Handbook of Milk of Non-Bovine Mammals / Edition 1 available in Hardcover
- Pub. Date:
No one can deny the fact that the cow is the primary dairy animalspecies to provide humans with nutritious dairy foods through itsabundance of lacteal secretion. The goat or other minor dairyspecies will never be able to compete with the cow in terms of thevolume of milk production. Yet, the contribution of milks fromother secondary domesticated dairy species to the survival andwell-being of mankind around the world is immense and invaluable.Testament to the importance of non-bovine milk is that more peopledrink the milk of goats than that of any other single species inthe world.
In developing and under-developed counties, the secondary dairyspecies play a crucial role in supplying the food and nutritionalneeds of the people in those regions. Due to the unavailability ofcow milk and the low consumption of meat, the milks of minorspecies such as goat, buffalo, sheep, and camel are critical dailyfood sources of protein, phosphate and calcium. Furthermore,because of important and inherent hypoallergenic properties, milksof certain species such as goat milk have been recommended assubstitutes in diets for those with cow milk allergies.
Editors Park and Haenlein have assembled dairy and nutritionexperts from around the world to contribute to the Handbook ofMilk of Non-Bovine Mammals. Secondary dairy species addressedare the goat, sheep, buffalo, mare, camel, yak, deer (reindeer),sow, llama, alpaca, moose, musk ox, caribou, ass, elk, pinniped,polar bear and human. The book comprehensively covers the mostimportant aspects of milk production including: trends and methodsof raw milk production in different regions; compositional,nutritional, therapeutic, physico-chemical, and microbiologicalcharacteristics of the milks; processing technology; and types,distribution and consumption of the manufactured products fromminor species milks. Of special note is coverage comparing specifichuman health attributes of milk from the various species, includingnutritional, allergenic, immunological, and cultural factors.Because secondary dairy species have such a significant impact onhuman well-being and survival in many parts of the world, theHandbook of Milk of Non-Bovine Mammals is an essentialreference book of leading-edge information for dairy scientists,nutritionists, food chemists, allergy specialists, healthprofessionals, and allied professionals.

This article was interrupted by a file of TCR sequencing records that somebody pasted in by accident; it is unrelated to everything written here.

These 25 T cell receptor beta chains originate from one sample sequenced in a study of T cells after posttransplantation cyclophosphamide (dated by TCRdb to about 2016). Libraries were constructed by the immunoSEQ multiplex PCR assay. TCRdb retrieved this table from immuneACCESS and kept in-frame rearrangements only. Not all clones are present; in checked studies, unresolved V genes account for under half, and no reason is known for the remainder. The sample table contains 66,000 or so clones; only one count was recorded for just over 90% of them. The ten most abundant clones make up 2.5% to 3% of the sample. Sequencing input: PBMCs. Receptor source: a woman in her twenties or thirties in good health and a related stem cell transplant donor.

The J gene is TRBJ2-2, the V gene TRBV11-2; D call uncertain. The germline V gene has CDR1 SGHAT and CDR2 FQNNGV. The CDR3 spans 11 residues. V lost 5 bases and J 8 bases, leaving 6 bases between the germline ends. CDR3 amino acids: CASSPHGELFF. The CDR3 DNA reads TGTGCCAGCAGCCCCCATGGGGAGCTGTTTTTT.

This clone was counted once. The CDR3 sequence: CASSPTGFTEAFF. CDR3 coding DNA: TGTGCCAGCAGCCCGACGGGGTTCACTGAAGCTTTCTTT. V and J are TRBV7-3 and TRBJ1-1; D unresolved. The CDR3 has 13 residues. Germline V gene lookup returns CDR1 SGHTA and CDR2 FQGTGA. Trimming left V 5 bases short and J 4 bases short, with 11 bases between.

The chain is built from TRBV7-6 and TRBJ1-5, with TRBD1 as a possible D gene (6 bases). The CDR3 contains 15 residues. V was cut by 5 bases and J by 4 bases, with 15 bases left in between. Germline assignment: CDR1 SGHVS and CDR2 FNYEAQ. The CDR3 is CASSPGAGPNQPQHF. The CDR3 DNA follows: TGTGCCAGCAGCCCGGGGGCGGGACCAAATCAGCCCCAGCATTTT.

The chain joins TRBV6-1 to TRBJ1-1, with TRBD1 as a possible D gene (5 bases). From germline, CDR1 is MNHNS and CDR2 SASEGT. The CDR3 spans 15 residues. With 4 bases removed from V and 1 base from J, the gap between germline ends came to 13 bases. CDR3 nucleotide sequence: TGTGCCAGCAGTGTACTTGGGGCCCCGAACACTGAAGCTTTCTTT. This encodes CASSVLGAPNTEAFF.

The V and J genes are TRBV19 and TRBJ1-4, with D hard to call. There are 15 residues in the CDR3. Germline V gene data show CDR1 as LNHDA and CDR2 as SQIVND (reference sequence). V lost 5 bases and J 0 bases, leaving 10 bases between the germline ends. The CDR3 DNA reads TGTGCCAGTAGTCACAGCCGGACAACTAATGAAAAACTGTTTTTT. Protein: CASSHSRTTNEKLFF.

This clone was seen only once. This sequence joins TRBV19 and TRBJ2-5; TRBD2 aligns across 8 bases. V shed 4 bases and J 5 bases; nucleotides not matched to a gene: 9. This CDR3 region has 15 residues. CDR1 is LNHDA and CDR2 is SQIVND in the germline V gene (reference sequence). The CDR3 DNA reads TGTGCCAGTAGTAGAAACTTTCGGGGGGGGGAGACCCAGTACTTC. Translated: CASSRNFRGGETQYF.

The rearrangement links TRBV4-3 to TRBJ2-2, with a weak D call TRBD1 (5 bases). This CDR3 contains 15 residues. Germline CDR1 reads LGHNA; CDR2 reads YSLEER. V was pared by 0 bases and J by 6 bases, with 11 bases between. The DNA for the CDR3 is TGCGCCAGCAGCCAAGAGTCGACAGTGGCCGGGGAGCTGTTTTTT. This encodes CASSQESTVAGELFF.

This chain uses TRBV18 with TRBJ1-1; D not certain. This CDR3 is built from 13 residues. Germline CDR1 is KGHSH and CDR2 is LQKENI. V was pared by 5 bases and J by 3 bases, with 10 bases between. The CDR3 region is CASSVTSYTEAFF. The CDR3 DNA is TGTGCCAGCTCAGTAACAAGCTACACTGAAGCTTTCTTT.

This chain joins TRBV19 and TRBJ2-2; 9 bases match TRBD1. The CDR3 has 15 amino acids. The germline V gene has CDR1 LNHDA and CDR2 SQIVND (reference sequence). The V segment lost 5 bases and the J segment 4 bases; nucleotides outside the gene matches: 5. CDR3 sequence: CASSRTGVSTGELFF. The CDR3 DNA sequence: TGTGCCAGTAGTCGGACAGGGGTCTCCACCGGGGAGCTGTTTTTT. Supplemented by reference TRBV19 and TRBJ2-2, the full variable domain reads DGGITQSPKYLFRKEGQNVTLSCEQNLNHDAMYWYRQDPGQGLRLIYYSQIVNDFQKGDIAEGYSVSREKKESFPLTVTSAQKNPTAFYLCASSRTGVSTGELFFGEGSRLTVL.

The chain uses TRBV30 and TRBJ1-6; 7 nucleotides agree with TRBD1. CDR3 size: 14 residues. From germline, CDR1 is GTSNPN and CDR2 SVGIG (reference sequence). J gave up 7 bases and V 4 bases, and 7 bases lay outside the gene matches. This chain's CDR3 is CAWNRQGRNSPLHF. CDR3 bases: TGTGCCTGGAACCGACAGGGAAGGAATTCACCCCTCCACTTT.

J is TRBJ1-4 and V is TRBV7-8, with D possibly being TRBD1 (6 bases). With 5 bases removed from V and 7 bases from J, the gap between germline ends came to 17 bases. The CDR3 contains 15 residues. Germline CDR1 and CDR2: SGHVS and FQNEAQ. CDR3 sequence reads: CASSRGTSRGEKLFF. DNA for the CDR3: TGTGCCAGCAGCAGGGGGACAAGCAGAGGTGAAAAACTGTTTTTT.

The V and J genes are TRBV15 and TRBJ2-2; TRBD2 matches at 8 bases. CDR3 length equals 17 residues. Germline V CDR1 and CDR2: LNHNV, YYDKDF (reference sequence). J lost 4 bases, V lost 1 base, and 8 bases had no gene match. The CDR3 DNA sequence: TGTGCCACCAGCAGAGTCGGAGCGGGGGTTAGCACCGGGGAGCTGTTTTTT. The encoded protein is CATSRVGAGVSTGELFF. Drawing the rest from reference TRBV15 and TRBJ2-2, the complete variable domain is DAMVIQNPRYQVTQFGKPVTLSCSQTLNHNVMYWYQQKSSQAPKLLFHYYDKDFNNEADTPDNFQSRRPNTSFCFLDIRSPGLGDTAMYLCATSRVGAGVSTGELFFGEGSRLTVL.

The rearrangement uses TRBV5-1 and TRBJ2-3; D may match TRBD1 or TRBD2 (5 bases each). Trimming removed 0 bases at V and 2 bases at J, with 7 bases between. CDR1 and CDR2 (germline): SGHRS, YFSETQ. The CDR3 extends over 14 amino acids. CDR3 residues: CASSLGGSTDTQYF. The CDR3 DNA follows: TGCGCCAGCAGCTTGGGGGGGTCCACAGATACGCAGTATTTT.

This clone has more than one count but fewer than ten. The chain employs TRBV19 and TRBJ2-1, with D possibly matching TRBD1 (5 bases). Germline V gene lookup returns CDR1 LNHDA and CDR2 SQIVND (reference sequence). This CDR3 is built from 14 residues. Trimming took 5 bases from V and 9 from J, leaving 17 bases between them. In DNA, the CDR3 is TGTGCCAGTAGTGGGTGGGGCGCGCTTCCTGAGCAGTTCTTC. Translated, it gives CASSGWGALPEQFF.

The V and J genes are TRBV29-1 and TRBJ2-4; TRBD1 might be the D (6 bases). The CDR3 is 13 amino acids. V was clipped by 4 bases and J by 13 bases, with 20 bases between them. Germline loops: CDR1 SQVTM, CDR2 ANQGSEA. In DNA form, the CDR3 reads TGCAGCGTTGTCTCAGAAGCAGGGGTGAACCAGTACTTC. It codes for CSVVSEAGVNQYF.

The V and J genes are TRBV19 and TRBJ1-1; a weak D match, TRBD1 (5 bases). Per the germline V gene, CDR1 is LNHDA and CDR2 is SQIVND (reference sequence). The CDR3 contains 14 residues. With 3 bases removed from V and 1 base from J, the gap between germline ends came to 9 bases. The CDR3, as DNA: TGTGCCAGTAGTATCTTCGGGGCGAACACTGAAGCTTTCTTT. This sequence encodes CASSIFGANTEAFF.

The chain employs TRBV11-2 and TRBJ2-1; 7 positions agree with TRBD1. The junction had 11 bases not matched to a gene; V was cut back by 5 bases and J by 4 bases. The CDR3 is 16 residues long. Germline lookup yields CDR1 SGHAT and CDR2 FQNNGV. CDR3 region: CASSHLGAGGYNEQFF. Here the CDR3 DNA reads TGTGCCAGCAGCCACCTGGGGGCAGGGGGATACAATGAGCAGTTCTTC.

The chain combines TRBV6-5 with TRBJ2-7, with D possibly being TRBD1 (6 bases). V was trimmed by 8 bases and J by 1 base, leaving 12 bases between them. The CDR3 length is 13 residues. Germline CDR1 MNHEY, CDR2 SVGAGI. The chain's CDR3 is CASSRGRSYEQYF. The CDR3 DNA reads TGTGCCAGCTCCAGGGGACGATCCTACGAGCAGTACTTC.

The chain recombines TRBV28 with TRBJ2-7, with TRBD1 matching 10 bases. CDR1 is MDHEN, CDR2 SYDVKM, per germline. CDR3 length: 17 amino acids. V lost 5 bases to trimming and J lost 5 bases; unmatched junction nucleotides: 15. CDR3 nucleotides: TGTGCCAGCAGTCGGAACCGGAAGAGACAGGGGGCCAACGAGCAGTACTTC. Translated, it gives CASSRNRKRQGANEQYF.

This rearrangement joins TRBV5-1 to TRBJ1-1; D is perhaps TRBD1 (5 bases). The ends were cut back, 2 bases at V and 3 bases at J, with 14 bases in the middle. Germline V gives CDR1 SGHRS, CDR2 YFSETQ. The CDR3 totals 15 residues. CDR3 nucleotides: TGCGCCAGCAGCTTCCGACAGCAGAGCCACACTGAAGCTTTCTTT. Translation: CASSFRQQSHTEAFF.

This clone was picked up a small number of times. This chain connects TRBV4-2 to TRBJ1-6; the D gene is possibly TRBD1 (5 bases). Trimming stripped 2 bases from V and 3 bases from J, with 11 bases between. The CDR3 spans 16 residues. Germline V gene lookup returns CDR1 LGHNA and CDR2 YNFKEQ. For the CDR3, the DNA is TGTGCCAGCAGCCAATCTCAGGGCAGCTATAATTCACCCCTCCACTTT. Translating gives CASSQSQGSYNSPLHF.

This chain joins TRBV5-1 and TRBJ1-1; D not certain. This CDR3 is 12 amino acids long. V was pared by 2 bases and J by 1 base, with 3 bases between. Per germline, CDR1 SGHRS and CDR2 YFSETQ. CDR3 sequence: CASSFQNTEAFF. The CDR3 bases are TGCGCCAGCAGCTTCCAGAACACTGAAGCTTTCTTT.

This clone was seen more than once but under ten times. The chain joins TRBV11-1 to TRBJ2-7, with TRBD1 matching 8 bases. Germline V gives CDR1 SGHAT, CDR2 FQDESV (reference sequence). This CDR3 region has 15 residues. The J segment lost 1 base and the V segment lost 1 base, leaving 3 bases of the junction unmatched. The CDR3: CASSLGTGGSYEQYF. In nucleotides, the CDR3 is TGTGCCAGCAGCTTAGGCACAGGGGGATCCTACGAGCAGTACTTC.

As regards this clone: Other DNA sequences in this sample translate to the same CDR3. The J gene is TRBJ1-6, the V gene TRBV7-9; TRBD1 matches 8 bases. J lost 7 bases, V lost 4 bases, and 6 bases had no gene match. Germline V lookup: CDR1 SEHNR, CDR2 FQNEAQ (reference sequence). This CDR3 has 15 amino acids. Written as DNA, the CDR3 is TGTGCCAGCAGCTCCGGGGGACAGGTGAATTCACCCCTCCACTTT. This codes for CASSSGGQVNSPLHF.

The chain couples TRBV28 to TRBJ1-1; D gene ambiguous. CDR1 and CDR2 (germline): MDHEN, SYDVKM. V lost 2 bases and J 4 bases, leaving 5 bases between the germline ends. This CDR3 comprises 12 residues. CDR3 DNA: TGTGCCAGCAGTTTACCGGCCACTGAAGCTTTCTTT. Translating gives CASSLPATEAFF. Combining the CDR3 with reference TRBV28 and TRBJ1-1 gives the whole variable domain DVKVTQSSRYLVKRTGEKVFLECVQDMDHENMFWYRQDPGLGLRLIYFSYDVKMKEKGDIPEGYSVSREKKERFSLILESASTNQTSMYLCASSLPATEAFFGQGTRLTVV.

|Product dimensions:||7.30(w) x 10.30(h) x 1.00(d)|
About the Author
YOUNG W. PARK, Ph.D. is professor at the AgriculturalResearch Station in the College of Agriculture, Home Economics andAllied Programs at Fort Valley State University, Fort Valley, GAand adjunct professor in the Department of Food Science andTechnology, College of Agricultural and Environmental Science atthe University of Georgia, Athens, GA.
GEORGE F.W. HAENLEIN, Ph.D. is professor and dairyspecialist in the Department of Animal & Food Science at theUniversity of Delaware, Newark, DE.
Table of Contents
1 Overview of milk of non-bovine mammals.
2 Goat milk.
2.1 Production of goat milk.
2.2 Goat milk - chemistry and nutrition.
2.3 Goat milk products : types of products, manufacturingtechnology, chemical composition, and marketing.
2.4 Flavor characteristics of goat milk and other minor speciesmilk products.
2.5 Therapeutic and hypoallergenic values of goat milk andimplication of food allergy.
3 Sheep milk.
4 Buffalo milk.
4.1 Buffalo milk production.
4.2 Buffalo milk utilization for dairy products.
4.3 Traditional Indian dairy products.
5 Mare milk.
6 Camel milk.
7 Yak milk.
8 Reindeer milk.
9 Sow milk.
10 Llama milk.
11 Minor species milk.
12 Human milk.
What People are Saying About This
"The book will be a must for all those active in dairy science.Scientists involved with developing livestock in southern countrieswhere milk of mammals other than cattle are of particularimportance will specifically benefit. Also students in agriculture,veterinary and food science will find it a useful reference. It canbe strongly recommended to nutritionists and consumers who want toenhance their knowledge on one of the noblest products mothernature provides man."—Professor Christian Gall, Emeritus Professor, AnimalBreeding in the Tropics and Subtropics, University Hohenheim,Stuttgart-Hohenheim, Germany